I'm going to take a different approach to this :
Macroscopic vs. Quantum worlds.
In standard model of particles it is understood that besides characteristics like momentum, spin, etc two electrons are indistinguable.
Let's remember that an elementary particle is, by definition, identified by these characteristics. The (rest) mass is a fixed value. The spin is fixed, the various charge values are fixed. If they deviate from specific values then you do not have one of these particles at all.
But we say that two e.g. electrons are indistinguishable because in any system we cannot label them and track them in any way. We can make a measurement that says there is an electron at position one and two, but the instant we make those measurements we (in general) cease to know anything about the actual positions of the electrons.
We can't say that when we next measure those electron positions which electron is which - we can't track them. The electron at position one could be at position three or four next, and the electron that was at position two could now be at position three or four. We just know the next measurements produce two distinct measurements for positions of electrons.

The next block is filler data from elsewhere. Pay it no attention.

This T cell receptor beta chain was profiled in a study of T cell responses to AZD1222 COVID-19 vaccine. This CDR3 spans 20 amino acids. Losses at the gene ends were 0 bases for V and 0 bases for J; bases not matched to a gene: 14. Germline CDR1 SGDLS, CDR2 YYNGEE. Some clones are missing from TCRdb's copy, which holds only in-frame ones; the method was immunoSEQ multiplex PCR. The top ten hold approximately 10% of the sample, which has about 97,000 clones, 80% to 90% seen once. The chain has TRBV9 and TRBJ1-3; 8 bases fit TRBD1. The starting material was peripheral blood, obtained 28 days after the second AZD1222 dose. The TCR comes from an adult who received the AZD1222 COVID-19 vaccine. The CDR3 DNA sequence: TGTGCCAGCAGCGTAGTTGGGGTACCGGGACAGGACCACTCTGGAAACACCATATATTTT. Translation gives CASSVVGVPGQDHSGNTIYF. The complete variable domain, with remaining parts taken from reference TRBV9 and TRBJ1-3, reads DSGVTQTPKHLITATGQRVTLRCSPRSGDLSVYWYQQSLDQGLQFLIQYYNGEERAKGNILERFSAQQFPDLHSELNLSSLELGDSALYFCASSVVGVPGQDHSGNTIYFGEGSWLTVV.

Are in the same sense two black holes indistinguable given they have same mass, momentum, etc?
So not in the same sense as elementary particles.
If I have two black holes they have a macroscopic position. Unlike my electrons I can track them easily and there is no mystery between measurements as to which is which. Regardless of the no hair theorem, regardless of their size, rotation, charge, etc. they have distinct locations which can be tracked.
So the black hole that started at position one, I can say with essentially perfect confidence is the same one I measured at position three later. Likewise there's no confusion about whether the other black hole could be at position three and the one I thought was there is actually at position four.
So for macroscopic objects location is a property that labels them uniquely.
But for elementary particles this is not generally the case.
The No Hair Theorem
I think I should point out that the No Hair Theorem does not say we cannot distinguish black holes from each other, even if they are identical in external characteristics. It says that the only information we can determine about the black hole's interior (on the other side of that event horizon) are these "statistical" values.